St. Peter's Baldachin in St. Peter's Basilica, Vatican City
Photo credit: @anjaism
The Papal Basilica of St. Peter in the Vatican, or simply St. Peter's Basilica, is an Italian Renaissance church in Vatican City, the papal enclave within the city of Rome, Italy.
Built on the site of St. Peter’s crucifixion and over his tomb, it is the epicenter of the Catholic Church and the burial place of many popes. It's also a museum full of priceless works of art — including Michelangelo’s spectacular “Pietà” and Bernini’s bronze baldachin.
St. Peter's Baldachin (Baldacchino di San Pietro), a large Baroque sculpted bronze canopy (95ft. canopy) over the high altar of St. Peter's Basilica, is located at the centre of the crossing and directly under the dome of the basilica.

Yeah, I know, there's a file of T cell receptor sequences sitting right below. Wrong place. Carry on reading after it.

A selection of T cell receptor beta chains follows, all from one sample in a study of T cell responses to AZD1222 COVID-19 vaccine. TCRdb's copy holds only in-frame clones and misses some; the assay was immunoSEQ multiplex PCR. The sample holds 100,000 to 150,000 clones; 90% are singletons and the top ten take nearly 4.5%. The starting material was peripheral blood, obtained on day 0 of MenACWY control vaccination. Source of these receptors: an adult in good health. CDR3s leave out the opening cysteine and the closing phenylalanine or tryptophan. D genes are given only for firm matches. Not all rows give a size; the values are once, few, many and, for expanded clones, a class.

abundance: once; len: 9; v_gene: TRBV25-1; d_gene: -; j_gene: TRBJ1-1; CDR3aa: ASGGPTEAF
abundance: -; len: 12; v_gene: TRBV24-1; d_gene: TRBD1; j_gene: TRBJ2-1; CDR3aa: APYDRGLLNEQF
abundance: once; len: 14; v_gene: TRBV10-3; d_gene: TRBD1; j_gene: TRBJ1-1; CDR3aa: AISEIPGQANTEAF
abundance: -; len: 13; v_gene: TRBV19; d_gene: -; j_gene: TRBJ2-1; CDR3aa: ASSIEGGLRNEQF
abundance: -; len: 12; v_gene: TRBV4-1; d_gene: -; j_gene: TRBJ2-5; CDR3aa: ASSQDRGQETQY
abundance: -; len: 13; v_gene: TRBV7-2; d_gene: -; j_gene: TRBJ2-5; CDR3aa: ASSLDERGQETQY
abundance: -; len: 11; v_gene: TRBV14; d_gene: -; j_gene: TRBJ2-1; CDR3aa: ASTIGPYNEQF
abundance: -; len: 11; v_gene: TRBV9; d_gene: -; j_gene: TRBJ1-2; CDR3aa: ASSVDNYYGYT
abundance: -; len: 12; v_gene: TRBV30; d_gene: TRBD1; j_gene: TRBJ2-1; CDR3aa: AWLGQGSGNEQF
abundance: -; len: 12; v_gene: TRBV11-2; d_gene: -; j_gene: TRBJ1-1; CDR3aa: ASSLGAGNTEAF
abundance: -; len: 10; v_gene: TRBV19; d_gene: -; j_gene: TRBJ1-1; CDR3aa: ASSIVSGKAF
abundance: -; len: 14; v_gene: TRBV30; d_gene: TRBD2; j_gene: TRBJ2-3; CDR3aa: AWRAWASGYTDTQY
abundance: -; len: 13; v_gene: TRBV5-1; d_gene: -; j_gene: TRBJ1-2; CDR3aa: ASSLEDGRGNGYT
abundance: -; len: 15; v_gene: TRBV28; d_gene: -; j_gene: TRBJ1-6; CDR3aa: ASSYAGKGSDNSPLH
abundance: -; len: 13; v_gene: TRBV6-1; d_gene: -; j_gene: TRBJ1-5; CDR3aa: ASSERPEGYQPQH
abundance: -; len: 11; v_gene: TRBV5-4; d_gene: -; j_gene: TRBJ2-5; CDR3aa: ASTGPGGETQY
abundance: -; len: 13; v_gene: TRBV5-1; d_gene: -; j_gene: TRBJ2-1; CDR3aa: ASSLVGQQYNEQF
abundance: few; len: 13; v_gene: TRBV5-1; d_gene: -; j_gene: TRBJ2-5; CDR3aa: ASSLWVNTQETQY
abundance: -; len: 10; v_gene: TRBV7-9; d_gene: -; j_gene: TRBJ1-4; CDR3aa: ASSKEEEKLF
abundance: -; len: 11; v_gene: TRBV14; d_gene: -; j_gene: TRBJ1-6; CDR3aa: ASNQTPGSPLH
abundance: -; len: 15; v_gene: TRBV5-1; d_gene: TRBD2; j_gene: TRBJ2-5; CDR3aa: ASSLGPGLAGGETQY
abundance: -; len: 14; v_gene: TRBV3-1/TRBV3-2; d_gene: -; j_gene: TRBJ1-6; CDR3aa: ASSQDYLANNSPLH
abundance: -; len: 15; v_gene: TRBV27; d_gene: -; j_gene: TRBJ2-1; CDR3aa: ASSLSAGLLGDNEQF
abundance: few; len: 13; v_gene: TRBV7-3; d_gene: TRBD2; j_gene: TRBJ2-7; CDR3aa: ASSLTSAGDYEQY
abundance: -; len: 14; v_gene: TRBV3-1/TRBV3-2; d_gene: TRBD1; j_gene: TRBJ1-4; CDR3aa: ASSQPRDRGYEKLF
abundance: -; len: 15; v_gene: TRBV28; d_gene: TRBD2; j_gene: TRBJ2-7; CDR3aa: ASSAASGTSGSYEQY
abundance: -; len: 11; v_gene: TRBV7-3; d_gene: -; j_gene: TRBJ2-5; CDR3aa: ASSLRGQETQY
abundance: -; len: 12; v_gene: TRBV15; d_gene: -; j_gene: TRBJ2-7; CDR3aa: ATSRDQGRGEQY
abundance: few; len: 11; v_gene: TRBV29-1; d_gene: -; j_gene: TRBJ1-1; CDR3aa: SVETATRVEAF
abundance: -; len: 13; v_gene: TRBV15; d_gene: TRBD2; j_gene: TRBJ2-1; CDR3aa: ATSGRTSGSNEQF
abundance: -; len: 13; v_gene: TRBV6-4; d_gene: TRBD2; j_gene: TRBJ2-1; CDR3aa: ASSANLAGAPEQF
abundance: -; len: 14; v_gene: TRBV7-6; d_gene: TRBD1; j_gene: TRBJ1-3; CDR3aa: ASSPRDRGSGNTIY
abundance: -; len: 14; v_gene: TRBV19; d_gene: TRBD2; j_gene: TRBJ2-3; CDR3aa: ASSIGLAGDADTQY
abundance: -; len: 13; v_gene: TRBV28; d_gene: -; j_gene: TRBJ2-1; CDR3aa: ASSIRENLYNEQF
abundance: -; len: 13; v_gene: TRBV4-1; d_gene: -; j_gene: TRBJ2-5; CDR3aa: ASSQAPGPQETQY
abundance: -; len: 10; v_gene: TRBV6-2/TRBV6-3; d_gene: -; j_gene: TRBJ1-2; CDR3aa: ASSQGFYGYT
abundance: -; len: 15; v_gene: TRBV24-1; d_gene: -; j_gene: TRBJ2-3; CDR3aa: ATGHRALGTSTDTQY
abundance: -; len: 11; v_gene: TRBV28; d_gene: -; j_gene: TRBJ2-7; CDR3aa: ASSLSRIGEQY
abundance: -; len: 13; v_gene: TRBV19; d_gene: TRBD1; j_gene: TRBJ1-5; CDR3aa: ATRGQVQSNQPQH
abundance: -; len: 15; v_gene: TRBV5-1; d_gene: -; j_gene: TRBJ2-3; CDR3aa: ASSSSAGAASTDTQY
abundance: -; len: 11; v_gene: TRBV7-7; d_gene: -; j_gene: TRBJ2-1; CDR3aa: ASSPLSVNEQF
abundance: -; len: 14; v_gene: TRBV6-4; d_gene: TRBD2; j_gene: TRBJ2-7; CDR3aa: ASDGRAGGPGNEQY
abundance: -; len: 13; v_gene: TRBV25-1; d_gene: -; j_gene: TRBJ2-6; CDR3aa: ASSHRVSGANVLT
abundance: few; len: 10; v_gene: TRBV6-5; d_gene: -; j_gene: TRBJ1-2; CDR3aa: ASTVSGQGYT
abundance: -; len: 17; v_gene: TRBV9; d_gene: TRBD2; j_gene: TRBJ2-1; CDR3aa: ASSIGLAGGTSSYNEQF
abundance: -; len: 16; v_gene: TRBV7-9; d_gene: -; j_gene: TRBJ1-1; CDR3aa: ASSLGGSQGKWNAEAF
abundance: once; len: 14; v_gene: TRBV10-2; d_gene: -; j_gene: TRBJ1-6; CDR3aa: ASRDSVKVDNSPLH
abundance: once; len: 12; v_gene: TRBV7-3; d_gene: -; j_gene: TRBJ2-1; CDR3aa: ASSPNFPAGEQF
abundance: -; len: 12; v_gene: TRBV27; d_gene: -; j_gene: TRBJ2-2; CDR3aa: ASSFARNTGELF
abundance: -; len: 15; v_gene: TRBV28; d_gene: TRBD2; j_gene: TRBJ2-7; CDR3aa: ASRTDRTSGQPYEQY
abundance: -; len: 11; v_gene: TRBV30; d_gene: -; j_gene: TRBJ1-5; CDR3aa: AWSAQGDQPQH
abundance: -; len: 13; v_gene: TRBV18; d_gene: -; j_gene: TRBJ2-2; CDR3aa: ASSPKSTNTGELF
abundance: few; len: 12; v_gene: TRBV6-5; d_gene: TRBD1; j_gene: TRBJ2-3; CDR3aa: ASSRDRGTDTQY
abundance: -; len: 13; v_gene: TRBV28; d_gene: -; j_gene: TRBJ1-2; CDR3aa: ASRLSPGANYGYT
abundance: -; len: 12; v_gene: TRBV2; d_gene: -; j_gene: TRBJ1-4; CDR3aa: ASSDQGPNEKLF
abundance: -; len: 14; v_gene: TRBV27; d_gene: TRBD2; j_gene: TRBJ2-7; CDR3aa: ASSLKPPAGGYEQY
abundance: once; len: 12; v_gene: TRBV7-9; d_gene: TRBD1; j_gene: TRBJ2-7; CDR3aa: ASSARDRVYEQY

Designed by the Italian artist Gian Lorenzo Bernini, it was intended to mark, in a monumental way, the place of Saint Peter's tomb underneath. Under its canopy is the high altar of the basilica.
Built between 1624 and 1633, the baldachin acts as a visual focus within the basilica. It rests upon four helical columns each of which stands on a high marble plinth.
The 20 m (66 ft) high twisting bronze columns seemed to corkscrew around themselves all the way up to an elaborately decorated canopy made from gilded wood. Atop the baldachin were four angel figures. In the middle, two putti (winged child) held St. Peter’s keys and the papal crown.